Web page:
At the hostel where I stayed, they advertised with a day trip to see some of the surrounding area, and wanting to explore more of Armenia I spent one of my last days in the Caucasus on an excursion to some of the iconic churches and monasteries of Armenia.
We began at Lake Sevan. As Mount Ararat, Lake Sevan is central to the Armenian identity and considered a national treasure. It is a gigantic lake and one of the largest high-altitude freshwater lakes throughout Europe and Asia.
The name is thought to derive from the name of lake Van in Turkey. According to general believe, Armenians migrated from the area around Van to this magnificent lake. Darker in colour, they decided to call it Sevan – The Black Van.
I would have loved to see the lake in better weather, but unfortunately the greyish sky from Mtskheta and Tibilisi seems to have been following me to Armenia.
We continued north to the Goshavank Monastery which lies nestled on a hilltop and surrounded by the Lesser Caucasus. It is a beautiful place, and one could stand for ages gazing towards the monastery as it nestles on its hill-top with small trotted path leading towards it.
It lies in the village Gosh and was built at some point during the 12th or 13th century after the original monastery on the spot was ruined during an earthquake in 1188.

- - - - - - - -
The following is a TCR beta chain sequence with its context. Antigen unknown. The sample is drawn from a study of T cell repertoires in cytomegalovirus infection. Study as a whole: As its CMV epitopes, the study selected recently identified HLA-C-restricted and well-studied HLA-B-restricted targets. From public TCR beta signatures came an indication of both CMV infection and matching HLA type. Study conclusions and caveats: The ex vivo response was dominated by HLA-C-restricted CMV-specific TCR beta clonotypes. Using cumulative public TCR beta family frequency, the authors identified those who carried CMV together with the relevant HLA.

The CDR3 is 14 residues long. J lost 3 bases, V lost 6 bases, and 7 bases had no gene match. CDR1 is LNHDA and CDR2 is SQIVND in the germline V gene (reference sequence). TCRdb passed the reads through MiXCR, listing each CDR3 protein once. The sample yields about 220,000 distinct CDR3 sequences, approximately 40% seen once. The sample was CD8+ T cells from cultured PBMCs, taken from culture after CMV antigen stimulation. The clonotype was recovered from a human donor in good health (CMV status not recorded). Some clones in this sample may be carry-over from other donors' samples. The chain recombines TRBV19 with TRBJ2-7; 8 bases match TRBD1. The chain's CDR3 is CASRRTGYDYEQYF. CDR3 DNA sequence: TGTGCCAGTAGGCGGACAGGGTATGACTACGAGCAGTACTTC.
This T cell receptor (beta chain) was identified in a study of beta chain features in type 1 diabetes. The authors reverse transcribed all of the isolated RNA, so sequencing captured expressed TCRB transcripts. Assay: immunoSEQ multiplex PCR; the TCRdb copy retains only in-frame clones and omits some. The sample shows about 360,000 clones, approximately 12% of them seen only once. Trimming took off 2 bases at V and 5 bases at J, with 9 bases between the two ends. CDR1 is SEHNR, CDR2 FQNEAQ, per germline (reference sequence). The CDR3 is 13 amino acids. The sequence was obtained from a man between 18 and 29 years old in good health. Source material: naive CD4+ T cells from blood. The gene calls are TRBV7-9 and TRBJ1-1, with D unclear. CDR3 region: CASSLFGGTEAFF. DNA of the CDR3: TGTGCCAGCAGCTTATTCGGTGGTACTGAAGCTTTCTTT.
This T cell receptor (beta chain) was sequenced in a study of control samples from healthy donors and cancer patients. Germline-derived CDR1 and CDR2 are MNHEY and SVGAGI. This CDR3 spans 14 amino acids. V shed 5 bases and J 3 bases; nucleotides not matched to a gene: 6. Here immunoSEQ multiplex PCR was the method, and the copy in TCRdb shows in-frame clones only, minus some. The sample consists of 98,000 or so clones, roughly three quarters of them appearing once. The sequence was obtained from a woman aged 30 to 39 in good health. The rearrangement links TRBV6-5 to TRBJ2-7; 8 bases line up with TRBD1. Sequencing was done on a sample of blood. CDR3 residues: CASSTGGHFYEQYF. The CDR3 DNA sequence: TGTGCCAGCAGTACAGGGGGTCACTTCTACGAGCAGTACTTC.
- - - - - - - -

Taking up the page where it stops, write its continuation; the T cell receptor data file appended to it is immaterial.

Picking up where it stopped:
Not far from Goshavank and also within the Tavush Province lies Haghartsin Monastery. It is built roughly around the same time as Goshavank, but instead of a hilltop, the monastery is hidden in the mountain forest, which I’ve later learned is in fact a temperate rainforest. I absolutely loved the freshness of the place and how lush green trees stood all around it. The monastery itself is undergoing renovation, which means that it is somewhat a mixture of a peaceful place and a construction ground. But I found that the work and attitude of those working there only added to the pleasantness of the place. Inside the church was dark, yet warm and women old and young were lighting long thin candles as offerings.
If I could I would have spent the day in this spot, relaxing and soaking in the quiet activities of the churchgoers. But alas, we were on a schedule and headed back to Yerevan with one final stop.
Tsaghkadzor, Kecharis Monastery
Unlike the previous visits Kecharis monastery is situated in a ski resort town with the unpronounceable name Tsaghkadzor. It lies out into the road and seems much more hidden as it integrates with the modern life around it. Yet, it is still beautiful. It was built between the 11th and 13th century and restored to its full glory in 2000 after it had been damaged by an earthquake in 1927 followed by years of Soviet rule and conflict.
Having seen several churches in both Georgia and Armenia, one should think that I a hard-headed atheist would have had enough. But, I find myself enthralled with the beauty of Georgian and Armenian church buildings. Deriving from the byzantine architectural tradition and built so many hundreds of years ago, I find it a true blessing, if ever there was one, that these churches have survived empires and earthquakes, war and chaos, and are still such a massive part of the Georgian and Armenian identities.